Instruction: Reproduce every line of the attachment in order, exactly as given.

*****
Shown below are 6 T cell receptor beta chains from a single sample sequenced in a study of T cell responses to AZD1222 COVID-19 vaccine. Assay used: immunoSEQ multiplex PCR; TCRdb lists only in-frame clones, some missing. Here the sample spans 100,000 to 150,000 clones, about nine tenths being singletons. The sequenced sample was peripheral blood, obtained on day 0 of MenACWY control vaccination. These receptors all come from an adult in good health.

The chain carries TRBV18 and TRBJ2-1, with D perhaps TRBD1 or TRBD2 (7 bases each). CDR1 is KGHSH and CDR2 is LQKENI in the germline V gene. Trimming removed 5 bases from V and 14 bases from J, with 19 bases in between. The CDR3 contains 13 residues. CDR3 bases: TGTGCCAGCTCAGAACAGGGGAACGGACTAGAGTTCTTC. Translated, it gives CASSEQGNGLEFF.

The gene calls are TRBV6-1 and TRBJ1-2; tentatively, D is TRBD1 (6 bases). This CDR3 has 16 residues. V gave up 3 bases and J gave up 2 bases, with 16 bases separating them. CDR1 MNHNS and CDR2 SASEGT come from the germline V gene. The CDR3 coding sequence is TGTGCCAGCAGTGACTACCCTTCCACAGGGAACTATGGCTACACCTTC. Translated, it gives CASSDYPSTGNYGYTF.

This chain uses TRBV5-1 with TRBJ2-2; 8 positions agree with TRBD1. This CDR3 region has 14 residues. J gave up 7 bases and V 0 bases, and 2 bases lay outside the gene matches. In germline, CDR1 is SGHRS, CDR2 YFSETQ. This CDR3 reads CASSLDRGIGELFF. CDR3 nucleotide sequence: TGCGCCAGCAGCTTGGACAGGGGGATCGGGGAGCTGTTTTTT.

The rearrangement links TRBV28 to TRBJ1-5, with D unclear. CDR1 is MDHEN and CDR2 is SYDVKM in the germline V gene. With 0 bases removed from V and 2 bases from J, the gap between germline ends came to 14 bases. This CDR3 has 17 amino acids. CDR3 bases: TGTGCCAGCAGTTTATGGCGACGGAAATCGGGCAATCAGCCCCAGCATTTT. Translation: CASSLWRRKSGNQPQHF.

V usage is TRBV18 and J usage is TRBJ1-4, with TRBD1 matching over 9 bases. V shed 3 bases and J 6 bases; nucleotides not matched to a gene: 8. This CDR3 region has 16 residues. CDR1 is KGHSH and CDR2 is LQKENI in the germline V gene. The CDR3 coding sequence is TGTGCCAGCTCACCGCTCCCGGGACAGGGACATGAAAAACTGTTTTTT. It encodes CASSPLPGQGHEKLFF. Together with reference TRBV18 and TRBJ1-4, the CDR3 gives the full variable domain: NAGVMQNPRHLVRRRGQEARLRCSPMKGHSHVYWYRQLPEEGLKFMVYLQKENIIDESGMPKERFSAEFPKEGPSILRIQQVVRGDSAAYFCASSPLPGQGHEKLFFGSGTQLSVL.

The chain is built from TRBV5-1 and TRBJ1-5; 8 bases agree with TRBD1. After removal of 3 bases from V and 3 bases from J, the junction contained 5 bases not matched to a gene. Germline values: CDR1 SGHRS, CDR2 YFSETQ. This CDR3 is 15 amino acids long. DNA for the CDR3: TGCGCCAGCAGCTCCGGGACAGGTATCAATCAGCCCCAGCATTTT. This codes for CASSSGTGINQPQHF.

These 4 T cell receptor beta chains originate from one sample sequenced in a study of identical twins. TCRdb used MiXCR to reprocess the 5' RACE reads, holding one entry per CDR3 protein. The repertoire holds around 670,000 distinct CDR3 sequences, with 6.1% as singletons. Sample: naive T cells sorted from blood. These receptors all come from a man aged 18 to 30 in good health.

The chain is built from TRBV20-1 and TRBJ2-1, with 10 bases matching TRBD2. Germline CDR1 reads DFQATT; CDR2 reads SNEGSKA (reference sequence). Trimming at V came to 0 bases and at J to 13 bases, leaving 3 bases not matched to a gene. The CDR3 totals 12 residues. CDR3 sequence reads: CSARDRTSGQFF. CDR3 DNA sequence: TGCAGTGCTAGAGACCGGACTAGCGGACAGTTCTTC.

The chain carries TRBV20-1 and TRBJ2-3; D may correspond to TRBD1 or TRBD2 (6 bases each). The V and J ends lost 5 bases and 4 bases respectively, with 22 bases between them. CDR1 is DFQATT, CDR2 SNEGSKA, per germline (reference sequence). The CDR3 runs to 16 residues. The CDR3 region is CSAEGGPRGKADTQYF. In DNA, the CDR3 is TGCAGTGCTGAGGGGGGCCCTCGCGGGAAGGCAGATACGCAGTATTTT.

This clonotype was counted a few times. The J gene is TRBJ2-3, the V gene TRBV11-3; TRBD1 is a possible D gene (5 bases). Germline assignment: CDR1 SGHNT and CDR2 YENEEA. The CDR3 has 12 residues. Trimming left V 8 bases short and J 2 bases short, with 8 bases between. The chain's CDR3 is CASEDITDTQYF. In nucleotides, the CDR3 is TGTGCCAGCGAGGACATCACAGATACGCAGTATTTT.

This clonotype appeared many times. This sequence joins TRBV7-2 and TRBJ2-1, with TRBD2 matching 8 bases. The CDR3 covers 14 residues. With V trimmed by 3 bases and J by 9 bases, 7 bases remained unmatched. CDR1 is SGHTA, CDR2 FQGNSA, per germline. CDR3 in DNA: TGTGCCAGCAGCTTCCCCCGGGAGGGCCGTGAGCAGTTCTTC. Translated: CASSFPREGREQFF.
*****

Shown below are 6 T cell receptor beta chains from a single sample sequenced in a study of T cell responses to AZD1222 COVID-19 vaccine. Assay used: immunoSEQ multiplex PCR; TCRdb lists only in-frame clones, some missing. Here the sample spans 100,000 to 150,000 clones, about nine tenths being singletons. The sequenced sample was peripheral blood, obtained on day 0 of MenACWY control vaccination. These receptors all come from an adult in good health.

The chain carries TRBV18 and TRBJ2-1, with D perhaps TRBD1 or TRBD2 (7 bases each). CDR1 is KGHSH and CDR2 is LQKENI in the germline V gene. Trimming removed 5 bases from V and 14 bases from J, with 19 bases in between. The CDR3 contains 13 residues. CDR3 bases: TGTGCCAGCTCAGAACAGGGGAACGGACTAGAGTTCTTC. Translated, it gives CASSEQGNGLEFF.

The gene calls are TRBV6-1 and TRBJ1-2; tentatively, D is TRBD1 (6 bases). This CDR3 has 16 residues. V gave up 3 bases and J gave up 2 bases, with 16 bases separating them. CDR1 MNHNS and CDR2 SASEGT come from the germline V gene. The CDR3 coding sequence is TGTGCCAGCAGTGACTACCCTTCCACAGGGAACTATGGCTACACCTTC. Translated, it gives CASSDYPSTGNYGYTF.

This chain uses TRBV5-1 with TRBJ2-2; 8 positions agree with TRBD1. This CDR3 region has 14 residues. J gave up 7 bases and V 0 bases, and 2 bases lay outside the gene matches. In germline, CDR1 is SGHRS, CDR2 YFSETQ. This CDR3 reads CASSLDRGIGELFF. CDR3 nucleotide sequence: TGCGCCAGCAGCTTGGACAGGGGGATCGGGGAGCTGTTTTTT.

The rearrangement links TRBV28 to TRBJ1-5, with D unclear. CDR1 is MDHEN and CDR2 is SYDVKM in the germline V gene. With 0 bases removed from V and 2 bases from J, the gap between germline ends came to 14 bases. This CDR3 has 17 amino acids. CDR3 bases: TGTGCCAGCAGTTTATGGCGACGGAAATCGGGCAATCAGCCCCAGCATTTT. Translation: CASSLWRRKSGNQPQHF.

V usage is TRBV18 and J usage is TRBJ1-4, with TRBD1 matching over 9 bases. V shed 3 bases and J 6 bases; nucleotides not matched to a gene: 8. This CDR3 region has 16 residues. CDR1 is KGHSH and CDR2 is LQKENI in the germline V gene. The CDR3 coding sequence is TGTGCCAGCTCACCGCTCCCGGGACAGGGACATGAAAAACTGTTTTTT. It encodes CASSPLPGQGHEKLFF. Together with reference TRBV18 and TRBJ1-4, the CDR3 gives the full variable domain: NAGVMQNPRHLVRRRGQEARLRCSPMKGHSHVYWYRQLPEEGLKFMVYLQKENIIDESGMPKERFSAEFPKEGPSILRIQQVVRGDSAAYFCASSPLPGQGHEKLFFGSGTQLSVL.

The chain is built from TRBV5-1 and TRBJ1-5; 8 bases agree with TRBD1. After removal of 3 bases from V and 3 bases from J, the junction contained 5 bases not matched to a gene. Germline values: CDR1 SGHRS, CDR2 YFSETQ. This CDR3 is 15 amino acids long. DNA for the CDR3: TGCGCCAGCAGCTCCGGGACAGGTATCAATCAGCCCCAGCATTTT. This codes for CASSSGTGINQPQHF.

These 4 T cell receptor beta chains originate from one sample sequenced in a study of identical twins. TCRdb used MiXCR to reprocess the 5' RACE reads, holding one entry per CDR3 protein. The repertoire holds around 670,000 distinct CDR3 sequences, with 6.1% as singletons. Sample: naive T cells sorted from blood. These receptors all come from a man aged 18 to 30 in good health.

The chain is built from TRBV20-1 and TRBJ2-1, with 10 bases matching TRBD2. Germline CDR1 reads DFQATT; CDR2 reads SNEGSKA (reference sequence). Trimming at V came to 0 bases and at J to 13 bases, leaving 3 bases not matched to a gene. The CDR3 totals 12 residues. CDR3 sequence reads: CSARDRTSGQFF. CDR3 DNA sequence: TGCAGTGCTAGAGACCGGACTAGCGGACAGTTCTTC.

The chain carries TRBV20-1 and TRBJ2-3; D may correspond to TRBD1 or TRBD2 (6 bases each). The V and J ends lost 5 bases and 4 bases respectively, with 22 bases between them. CDR1 is DFQATT, CDR2 SNEGSKA, per germline (reference sequence). The CDR3 runs to 16 residues. The CDR3 region is CSAEGGPRGKADTQYF. In DNA, the CDR3 is TGCAGTGCTGAGGGGGGCCCTCGCGGGAAGGCAGATACGCAGTATTTT.

This clonotype was counted a few times. The J gene is TRBJ2-3, the V gene TRBV11-3; TRBD1 is a possible D gene (5 bases). Germline assignment: CDR1 SGHNT and CDR2 YENEEA. The CDR3 has 12 residues. Trimming left V 8 bases short and J 2 bases short, with 8 bases between. The chain's CDR3 is CASEDITDTQYF. In nucleotides, the CDR3 is TGTGCCAGCGAGGACATCACAGATACGCAGTATTTT.

This clonotype appeared many times. This sequence joins TRBV7-2 and TRBJ2-1, with TRBD2 matching 8 bases. The CDR3 covers 14 residues. With V trimmed by 3 bases and J by 9 bases, 7 bases remained unmatched. CDR1 is SGHTA, CDR2 FQGNSA, per germline. CDR3 in DNA: TGTGCCAGCAGCTTCCCCCGGGAGGGCCGTGAGCAGTTCTTC. Translated: CASSFPREGREQFF.